So yes, we facilitate lots of aha moments, and we also push back against the defensiveness that’s totally human and natural. There might be a sense amongst leaders of, “Well, people don’t really know what they want.” It’s Reloveution’s job to show them that all human beings have the same set of needs, and we can help leaders meet those needs better so that employees stick around longer.

The values of HEART are such radical things to be talking about in workplaces, and it really does require Revolution to support leaders on their journey of making radical changes. A lot of times, when leaders see that people are unhappy or disengaged, they wind up falling back on their tried and true methods that they’ve been trying for the past 50 years. But we are living in really different times now that call for different measures and different responses.

Well, leadership teams can choose to work with Reloveution to implement the recommendations that come out of your data analysis, right? Tell us about some of the human-centered ways that you work with leaders to transform their workplaces.

Yes, they can. Reloveution takes a truly customized approach with every organization we work with. Also, while we do make recommendations around next steps, we really let the people within the organization guide where they want to go and what they want to do in order to ensure buy-in. There are three levels that we engage at, and all three are important for truly ‘reloveutionizing’ a workplace. At the base level are the micro practices, or the individual behaviors of people. Here, Reloveution offers training and listening sessions, as well as team-building activities and strategy sessions. At the next level, which is the mezzo level, we engage with the behaviors of leadership as a whole. At this level, we provide support to people who have the most influence and power in typical hierarchical organizations, working with them to disrupt harmful mindsets and helping them think intentionally about how they can best support themselves and their employees. The last level is the macro level, in which we assist leaders in making structural changes around policies and procedures, so that the systems that are in place can sustainably nurture the human beings who make our work possible.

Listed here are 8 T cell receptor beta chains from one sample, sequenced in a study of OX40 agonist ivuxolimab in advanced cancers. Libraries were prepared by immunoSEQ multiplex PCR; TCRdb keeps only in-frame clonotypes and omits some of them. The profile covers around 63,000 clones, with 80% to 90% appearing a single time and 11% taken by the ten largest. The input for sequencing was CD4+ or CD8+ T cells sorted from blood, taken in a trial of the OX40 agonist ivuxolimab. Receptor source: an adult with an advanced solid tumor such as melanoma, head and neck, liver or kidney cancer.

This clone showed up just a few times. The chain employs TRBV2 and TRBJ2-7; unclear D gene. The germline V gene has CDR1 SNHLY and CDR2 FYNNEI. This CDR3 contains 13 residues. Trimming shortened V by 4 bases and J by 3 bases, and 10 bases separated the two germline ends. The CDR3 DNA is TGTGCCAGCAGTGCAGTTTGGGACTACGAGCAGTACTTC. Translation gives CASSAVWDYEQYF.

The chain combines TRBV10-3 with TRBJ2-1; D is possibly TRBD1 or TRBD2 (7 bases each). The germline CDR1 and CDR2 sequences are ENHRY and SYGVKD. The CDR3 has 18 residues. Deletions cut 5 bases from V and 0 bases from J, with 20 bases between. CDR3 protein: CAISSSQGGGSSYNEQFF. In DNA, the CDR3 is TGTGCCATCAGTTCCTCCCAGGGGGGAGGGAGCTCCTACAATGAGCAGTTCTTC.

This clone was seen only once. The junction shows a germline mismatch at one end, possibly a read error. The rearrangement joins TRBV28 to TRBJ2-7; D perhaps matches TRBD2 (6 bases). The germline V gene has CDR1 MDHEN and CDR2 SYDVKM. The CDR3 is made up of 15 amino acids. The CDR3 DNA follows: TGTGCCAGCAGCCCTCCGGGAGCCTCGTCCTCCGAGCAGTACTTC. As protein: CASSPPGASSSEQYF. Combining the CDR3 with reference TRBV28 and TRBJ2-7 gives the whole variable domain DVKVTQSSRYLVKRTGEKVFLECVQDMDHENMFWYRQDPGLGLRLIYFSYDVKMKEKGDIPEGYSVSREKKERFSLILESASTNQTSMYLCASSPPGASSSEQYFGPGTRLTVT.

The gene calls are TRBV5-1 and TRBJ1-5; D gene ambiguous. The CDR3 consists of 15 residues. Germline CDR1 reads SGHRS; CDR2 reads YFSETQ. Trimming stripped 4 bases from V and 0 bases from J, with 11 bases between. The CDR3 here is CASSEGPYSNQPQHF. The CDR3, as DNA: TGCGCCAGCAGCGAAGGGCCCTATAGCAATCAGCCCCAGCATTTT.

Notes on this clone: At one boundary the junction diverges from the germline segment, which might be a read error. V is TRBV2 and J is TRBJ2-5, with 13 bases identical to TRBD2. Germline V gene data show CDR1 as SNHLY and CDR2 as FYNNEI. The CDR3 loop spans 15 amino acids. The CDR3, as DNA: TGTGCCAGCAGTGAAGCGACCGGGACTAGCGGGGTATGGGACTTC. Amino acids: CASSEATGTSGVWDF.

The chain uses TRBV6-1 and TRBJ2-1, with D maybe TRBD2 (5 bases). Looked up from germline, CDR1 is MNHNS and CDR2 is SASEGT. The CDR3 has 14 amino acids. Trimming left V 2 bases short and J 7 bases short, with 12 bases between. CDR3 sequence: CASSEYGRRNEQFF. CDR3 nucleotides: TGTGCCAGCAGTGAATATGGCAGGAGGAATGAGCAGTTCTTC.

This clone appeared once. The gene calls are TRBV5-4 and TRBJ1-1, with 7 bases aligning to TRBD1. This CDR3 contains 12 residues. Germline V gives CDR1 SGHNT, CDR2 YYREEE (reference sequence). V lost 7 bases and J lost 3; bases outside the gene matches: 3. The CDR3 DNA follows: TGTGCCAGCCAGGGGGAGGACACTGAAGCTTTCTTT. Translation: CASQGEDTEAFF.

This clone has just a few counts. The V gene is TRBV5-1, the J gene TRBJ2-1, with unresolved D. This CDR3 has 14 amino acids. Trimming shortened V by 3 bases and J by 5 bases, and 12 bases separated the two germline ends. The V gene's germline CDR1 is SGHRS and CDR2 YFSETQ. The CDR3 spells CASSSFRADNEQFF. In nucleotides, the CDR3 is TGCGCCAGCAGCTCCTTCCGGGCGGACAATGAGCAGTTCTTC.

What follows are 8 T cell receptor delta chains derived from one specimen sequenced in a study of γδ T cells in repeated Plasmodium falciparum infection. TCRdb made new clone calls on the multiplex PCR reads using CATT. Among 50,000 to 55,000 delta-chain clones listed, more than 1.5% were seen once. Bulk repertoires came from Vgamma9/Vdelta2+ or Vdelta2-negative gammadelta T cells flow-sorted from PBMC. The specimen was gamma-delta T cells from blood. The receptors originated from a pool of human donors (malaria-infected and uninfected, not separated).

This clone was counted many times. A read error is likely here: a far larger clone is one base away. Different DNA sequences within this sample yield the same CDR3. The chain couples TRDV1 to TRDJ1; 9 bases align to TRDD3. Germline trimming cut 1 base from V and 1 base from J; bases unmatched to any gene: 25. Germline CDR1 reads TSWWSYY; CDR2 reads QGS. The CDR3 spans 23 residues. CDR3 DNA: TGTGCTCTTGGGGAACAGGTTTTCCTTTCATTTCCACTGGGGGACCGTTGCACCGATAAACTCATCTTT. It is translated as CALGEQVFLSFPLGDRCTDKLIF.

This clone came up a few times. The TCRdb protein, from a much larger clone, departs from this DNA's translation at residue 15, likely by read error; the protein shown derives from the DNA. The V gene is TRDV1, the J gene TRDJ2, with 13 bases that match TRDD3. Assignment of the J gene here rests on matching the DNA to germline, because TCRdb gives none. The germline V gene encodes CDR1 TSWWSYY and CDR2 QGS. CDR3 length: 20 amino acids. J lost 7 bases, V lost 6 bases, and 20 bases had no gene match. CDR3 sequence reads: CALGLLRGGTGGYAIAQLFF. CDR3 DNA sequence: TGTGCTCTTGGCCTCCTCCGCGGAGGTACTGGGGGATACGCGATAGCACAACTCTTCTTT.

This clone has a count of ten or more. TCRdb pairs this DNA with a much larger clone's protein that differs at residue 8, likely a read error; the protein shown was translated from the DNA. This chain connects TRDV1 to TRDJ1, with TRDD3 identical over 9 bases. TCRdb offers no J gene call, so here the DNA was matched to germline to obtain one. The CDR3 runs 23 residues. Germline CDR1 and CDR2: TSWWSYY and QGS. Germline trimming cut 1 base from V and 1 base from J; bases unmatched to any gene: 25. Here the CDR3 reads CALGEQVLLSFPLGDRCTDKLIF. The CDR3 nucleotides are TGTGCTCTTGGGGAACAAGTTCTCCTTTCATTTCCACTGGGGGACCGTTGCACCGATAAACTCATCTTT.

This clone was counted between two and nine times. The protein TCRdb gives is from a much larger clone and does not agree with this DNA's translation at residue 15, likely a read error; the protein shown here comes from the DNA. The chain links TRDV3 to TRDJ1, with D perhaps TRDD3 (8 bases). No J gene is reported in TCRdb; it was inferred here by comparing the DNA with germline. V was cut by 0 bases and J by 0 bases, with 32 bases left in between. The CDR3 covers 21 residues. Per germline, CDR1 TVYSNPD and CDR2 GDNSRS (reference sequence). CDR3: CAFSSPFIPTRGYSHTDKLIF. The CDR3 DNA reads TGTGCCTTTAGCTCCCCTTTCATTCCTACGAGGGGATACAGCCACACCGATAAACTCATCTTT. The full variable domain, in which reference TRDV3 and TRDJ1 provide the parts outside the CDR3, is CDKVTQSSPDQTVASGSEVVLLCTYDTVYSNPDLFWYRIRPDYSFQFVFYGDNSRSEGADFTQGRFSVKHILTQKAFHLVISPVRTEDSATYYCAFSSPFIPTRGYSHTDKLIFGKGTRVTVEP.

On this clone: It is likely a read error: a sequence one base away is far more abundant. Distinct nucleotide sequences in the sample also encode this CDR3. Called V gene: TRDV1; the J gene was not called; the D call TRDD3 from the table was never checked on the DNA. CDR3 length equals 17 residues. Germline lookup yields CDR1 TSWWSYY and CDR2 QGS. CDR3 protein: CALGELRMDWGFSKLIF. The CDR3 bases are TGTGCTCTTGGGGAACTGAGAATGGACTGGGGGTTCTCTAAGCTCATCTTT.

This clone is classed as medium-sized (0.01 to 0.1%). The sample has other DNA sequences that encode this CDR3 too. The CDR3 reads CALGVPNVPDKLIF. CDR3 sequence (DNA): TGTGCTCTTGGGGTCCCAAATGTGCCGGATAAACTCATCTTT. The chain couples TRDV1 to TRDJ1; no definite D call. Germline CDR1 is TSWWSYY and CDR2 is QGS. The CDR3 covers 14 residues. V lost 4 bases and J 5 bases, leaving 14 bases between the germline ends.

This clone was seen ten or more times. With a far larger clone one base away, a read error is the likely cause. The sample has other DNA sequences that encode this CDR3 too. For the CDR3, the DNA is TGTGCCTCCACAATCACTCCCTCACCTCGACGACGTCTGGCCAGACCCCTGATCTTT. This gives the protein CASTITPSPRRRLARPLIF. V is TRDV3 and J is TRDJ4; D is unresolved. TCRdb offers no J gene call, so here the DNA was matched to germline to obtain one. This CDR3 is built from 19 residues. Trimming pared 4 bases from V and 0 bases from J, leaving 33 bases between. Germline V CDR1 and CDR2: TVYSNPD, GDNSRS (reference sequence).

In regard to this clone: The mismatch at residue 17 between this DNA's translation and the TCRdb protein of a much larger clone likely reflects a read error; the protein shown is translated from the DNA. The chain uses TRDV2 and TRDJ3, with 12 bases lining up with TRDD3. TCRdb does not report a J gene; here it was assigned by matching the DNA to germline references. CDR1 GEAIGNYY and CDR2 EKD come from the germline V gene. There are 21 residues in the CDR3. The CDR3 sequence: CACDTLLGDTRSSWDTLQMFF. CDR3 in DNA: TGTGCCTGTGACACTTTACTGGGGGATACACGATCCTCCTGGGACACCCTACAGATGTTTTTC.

Sometimes we have to do some lower level interventions for people to get to the place where they are ready to do the bigger, deeper work, and that’s okay with us. We want to work with you wherever you are and go through this growth process with you over time.

If someone wanted to take advantage of your services right now, what should they do?

I encourage you to book a completely FREE connection call with me. You can do that at You can also visit our website at and follow us on social media! We are on Facebook, Instagram, Twitter, and Linkedin.

We are only as strong as our community, so we invite you to join our community and take advantage of the programs we have coming up.